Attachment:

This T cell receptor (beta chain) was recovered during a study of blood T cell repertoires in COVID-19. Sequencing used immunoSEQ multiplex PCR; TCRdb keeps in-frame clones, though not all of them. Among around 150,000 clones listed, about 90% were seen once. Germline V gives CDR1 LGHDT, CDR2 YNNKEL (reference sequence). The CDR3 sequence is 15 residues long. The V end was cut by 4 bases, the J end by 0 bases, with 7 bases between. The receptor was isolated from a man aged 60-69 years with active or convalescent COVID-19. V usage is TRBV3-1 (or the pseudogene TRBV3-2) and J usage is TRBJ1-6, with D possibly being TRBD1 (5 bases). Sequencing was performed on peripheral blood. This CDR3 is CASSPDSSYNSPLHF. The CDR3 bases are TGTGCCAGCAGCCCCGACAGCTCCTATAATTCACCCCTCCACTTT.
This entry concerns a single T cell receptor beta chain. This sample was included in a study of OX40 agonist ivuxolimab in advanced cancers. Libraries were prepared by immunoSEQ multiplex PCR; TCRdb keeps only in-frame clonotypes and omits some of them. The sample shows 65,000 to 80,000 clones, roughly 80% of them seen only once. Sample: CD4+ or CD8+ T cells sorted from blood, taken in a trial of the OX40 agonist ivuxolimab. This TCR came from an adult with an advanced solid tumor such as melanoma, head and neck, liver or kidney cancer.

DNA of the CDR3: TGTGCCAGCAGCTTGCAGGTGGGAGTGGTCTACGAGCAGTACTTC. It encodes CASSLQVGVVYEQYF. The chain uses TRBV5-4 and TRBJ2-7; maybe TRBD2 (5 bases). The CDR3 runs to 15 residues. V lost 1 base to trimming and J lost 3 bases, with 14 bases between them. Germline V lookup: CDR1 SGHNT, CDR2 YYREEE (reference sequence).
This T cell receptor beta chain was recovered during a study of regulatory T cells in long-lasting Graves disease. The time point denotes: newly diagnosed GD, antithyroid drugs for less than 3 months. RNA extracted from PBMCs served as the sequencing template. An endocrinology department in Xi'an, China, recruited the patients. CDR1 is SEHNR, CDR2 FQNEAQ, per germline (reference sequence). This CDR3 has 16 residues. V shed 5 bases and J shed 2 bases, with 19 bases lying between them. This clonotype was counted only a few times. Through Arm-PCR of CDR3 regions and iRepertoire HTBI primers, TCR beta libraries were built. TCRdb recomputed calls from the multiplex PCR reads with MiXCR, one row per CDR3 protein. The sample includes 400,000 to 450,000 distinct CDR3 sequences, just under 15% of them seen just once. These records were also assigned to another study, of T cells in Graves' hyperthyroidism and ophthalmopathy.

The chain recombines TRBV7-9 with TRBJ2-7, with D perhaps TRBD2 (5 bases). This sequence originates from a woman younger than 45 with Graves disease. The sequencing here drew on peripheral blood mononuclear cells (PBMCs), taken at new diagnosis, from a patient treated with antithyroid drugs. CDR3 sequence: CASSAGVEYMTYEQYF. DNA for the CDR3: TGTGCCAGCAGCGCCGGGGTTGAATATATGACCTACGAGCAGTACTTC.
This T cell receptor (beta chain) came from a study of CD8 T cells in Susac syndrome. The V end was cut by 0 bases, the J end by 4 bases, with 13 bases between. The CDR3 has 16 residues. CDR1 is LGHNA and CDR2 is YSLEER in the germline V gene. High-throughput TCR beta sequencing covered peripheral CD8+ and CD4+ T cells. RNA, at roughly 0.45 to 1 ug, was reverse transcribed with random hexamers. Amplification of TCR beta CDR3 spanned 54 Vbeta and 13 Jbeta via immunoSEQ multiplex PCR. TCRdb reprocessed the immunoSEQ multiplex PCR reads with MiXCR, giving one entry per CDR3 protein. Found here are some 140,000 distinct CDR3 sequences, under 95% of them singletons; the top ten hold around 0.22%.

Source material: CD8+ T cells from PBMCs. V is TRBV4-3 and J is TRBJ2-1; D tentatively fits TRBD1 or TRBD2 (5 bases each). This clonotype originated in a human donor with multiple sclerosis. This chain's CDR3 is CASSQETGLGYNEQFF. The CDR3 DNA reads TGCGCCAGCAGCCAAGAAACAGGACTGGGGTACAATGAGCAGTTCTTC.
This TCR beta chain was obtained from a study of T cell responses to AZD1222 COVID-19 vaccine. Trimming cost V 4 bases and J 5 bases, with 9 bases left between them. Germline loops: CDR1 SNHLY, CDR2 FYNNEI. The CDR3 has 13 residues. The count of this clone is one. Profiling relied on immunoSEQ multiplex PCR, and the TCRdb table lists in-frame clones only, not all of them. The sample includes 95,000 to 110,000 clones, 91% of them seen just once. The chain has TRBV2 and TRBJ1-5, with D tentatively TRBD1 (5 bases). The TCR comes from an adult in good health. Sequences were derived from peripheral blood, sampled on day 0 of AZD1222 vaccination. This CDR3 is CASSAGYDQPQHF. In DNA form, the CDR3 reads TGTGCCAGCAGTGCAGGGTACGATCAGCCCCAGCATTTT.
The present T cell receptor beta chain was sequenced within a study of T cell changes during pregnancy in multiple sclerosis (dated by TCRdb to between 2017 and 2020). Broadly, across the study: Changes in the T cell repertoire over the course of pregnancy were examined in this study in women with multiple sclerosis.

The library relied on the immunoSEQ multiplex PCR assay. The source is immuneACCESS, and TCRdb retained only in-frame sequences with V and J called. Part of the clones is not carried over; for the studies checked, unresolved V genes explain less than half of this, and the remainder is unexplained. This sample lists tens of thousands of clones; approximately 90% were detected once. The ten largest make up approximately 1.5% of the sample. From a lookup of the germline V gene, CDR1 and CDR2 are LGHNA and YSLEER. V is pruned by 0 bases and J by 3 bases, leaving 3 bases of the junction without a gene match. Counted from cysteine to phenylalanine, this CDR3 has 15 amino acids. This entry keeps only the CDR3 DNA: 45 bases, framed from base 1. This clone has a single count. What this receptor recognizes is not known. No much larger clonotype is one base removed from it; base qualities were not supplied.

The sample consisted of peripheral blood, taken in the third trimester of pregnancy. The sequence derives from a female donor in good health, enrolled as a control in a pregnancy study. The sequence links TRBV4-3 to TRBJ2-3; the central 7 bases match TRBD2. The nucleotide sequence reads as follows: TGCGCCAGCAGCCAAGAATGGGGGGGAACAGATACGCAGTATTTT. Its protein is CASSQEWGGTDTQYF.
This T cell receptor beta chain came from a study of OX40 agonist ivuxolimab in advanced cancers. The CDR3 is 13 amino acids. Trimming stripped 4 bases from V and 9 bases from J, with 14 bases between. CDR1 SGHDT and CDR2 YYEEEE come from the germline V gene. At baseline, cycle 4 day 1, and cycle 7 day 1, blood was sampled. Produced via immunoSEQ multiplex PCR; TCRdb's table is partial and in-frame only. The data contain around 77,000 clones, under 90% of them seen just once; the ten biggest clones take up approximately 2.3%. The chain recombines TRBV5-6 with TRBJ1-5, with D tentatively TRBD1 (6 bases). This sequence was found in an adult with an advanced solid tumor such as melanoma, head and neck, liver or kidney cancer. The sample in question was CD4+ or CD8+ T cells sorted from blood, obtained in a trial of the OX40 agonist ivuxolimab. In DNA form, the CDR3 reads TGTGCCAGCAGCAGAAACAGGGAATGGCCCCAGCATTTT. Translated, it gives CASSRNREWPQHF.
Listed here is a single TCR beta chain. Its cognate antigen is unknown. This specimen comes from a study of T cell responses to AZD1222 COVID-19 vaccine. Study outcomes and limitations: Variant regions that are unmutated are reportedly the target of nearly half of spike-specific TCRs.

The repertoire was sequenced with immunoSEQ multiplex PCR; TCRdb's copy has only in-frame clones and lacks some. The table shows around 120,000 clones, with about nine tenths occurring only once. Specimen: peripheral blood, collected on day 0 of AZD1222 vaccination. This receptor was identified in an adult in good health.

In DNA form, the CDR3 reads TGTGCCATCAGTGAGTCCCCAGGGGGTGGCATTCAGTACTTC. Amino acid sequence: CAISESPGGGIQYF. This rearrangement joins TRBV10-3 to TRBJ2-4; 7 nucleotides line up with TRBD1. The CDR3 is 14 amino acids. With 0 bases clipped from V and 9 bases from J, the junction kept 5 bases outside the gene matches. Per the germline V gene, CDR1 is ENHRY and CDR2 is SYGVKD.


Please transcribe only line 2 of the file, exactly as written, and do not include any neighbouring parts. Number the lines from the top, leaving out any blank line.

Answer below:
This entry concerns a single T cell receptor beta chain. This sample was included in a study of OX40 agonist ivuxolimab in advanced cancers. Libraries were prepared by immunoSEQ multiplex PCR; TCRdb keeps only in-frame clonotypes and omits some of them. The sample shows 65,000 to 80,000 clones, roughly 80% of them seen only once. Sample: CD4+ or CD8+ T cells sorted from blood, taken in a trial of the OX40 agonist ivuxolimab. This TCR came from an adult with an advanced solid tumor such as melanoma, head and neck, liver or kidney cancer.